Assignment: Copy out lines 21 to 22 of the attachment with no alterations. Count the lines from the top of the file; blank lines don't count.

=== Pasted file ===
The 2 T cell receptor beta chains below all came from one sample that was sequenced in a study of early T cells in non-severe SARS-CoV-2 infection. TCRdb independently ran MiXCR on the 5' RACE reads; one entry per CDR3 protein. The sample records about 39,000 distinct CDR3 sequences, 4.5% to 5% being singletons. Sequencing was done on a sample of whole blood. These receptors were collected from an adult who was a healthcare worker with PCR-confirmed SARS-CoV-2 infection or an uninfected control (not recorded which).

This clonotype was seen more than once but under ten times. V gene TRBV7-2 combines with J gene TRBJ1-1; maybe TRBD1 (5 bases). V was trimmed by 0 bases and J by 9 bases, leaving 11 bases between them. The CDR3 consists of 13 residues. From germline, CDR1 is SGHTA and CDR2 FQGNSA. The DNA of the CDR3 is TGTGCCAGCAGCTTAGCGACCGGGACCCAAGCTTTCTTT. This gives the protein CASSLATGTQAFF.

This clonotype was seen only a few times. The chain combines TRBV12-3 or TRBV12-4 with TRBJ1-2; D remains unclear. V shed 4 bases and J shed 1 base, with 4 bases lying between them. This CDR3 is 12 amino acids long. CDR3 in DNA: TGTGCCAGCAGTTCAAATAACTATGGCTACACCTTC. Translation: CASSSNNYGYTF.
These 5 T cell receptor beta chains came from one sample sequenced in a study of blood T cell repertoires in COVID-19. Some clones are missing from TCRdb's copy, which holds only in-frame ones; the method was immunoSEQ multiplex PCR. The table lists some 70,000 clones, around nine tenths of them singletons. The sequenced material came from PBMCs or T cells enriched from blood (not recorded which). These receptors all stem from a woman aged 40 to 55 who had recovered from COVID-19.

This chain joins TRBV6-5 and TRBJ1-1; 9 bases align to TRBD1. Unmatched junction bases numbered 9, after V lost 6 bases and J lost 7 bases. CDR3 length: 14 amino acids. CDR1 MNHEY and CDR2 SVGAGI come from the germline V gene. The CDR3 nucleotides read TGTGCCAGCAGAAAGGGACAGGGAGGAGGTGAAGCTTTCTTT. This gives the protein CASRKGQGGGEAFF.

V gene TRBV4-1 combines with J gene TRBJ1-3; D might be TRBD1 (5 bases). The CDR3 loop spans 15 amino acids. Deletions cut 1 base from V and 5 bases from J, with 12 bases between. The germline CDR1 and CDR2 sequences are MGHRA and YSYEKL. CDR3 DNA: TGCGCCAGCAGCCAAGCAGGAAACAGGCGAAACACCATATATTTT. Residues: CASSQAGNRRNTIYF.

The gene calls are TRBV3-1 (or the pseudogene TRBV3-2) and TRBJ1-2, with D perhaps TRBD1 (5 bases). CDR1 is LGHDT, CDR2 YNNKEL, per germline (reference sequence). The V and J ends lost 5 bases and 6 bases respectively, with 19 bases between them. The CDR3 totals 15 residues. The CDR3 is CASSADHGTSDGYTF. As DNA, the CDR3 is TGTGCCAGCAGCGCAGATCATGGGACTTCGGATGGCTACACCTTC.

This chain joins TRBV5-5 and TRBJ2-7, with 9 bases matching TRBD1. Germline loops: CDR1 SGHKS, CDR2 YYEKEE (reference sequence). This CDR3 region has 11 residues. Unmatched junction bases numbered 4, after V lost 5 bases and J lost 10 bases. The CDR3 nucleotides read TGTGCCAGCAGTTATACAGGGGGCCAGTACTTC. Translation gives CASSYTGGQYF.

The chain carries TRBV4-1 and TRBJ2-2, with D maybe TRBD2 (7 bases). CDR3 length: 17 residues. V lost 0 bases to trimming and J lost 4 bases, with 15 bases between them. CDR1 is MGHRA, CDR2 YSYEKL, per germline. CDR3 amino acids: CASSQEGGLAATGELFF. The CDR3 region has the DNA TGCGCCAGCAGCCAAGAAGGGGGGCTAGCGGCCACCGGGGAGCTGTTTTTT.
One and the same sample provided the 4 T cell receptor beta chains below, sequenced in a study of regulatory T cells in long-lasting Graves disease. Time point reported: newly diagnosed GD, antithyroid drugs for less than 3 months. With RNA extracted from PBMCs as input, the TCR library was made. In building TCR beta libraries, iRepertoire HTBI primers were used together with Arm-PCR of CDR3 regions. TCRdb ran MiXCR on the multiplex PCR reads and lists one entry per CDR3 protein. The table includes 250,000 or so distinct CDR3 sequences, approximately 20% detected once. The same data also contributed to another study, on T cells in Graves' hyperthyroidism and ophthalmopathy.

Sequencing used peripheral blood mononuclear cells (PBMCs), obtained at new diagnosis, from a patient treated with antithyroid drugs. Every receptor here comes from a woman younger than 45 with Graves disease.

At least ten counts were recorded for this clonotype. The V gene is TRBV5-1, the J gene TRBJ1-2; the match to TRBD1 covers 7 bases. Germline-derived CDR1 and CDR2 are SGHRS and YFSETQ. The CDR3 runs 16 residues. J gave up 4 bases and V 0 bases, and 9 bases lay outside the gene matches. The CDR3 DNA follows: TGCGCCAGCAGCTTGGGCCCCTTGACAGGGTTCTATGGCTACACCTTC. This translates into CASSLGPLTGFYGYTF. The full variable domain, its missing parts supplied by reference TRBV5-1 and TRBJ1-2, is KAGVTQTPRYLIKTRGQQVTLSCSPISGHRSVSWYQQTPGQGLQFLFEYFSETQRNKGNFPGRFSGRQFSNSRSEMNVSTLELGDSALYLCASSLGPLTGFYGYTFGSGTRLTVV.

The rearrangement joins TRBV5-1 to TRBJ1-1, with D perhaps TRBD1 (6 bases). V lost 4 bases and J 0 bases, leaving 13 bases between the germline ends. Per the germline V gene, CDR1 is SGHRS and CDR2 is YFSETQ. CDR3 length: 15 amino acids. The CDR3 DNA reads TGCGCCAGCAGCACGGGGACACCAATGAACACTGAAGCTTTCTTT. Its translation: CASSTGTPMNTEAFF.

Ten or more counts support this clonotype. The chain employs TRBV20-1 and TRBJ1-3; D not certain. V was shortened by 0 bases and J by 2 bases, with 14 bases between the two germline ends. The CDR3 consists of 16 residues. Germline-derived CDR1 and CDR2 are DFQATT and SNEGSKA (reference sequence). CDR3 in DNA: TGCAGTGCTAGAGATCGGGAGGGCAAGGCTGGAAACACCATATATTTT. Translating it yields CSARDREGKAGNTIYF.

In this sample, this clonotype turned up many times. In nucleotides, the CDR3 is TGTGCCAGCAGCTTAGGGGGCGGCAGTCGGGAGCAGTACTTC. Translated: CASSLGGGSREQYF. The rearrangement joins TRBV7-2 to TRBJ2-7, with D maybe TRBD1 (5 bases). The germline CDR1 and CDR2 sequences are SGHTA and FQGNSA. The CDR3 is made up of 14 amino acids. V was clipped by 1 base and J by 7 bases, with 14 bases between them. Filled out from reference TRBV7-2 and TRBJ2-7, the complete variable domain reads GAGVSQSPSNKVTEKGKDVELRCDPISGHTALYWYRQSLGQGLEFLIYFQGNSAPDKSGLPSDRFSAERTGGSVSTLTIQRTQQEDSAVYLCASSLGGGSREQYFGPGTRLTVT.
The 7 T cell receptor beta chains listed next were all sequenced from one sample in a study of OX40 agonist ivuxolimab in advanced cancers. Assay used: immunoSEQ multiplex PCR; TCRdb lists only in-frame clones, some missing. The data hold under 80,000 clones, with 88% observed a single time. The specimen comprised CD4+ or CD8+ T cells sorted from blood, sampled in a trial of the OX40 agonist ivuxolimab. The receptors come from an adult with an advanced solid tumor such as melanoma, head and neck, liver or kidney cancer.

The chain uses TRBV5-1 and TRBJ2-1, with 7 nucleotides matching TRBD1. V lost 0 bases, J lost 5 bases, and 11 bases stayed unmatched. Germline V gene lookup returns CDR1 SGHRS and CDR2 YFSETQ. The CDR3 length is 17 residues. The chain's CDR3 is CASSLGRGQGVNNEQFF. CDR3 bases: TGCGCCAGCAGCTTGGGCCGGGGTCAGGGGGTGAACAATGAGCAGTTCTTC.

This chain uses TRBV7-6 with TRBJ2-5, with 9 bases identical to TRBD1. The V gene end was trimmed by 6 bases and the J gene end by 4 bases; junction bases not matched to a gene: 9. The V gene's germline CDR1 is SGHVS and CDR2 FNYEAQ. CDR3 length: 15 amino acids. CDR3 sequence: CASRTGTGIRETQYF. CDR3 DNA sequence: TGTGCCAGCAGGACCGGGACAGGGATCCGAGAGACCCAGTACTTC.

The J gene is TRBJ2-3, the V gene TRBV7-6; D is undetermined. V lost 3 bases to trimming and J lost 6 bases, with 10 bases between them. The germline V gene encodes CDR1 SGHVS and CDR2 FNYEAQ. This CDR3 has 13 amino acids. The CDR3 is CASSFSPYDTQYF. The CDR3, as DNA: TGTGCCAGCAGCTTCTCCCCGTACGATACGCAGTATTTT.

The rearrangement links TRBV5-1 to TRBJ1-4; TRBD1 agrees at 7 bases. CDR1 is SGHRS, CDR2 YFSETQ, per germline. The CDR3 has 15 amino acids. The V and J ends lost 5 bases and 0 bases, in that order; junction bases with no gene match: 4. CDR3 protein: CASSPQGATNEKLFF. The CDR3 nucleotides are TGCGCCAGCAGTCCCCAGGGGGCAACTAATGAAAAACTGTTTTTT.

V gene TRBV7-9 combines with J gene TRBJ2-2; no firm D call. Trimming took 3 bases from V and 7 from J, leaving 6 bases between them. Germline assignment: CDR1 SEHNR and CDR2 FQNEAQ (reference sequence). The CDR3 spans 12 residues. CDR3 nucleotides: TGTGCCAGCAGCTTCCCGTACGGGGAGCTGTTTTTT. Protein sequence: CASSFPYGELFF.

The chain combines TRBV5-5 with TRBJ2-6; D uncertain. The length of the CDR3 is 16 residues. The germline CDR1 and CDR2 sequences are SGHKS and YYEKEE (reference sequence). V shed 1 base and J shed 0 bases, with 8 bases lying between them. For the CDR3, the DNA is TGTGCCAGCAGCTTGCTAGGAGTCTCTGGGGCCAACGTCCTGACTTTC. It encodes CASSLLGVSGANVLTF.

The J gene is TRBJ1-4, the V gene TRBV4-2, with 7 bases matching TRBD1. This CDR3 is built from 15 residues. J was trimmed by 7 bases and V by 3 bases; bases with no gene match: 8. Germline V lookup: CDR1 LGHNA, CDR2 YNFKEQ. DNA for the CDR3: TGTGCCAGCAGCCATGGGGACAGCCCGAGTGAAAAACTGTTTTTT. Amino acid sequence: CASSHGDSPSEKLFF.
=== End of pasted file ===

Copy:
V gene TRBV7-9 combines with J gene TRBJ2-2; no firm D call. Trimming took 3 bases from V and 7 from J, leaving 6 bases between them. Germline assignment: CDR1 SEHNR and CDR2 FQNEAQ (reference sequence). The CDR3 spans 12 residues. CDR3 nucleotides: TGTGCCAGCAGCTTCCCGTACGGGGAGCTGTTTTTT. Protein sequence: CASSFPYGELFF.

The chain combines TRBV5-5 with TRBJ2-6; D uncertain. The length of the CDR3 is 16 residues. The germline CDR1 and CDR2 sequences are SGHKS and YYEKEE (reference sequence). V shed 1 base and J shed 0 bases, with 8 bases lying between them. For the CDR3, the DNA is TGTGCCAGCAGCTTGCTAGGAGTCTCTGGGGCCAACGTCCTGACTTTC. It encodes CASSLLGVSGANVLTF.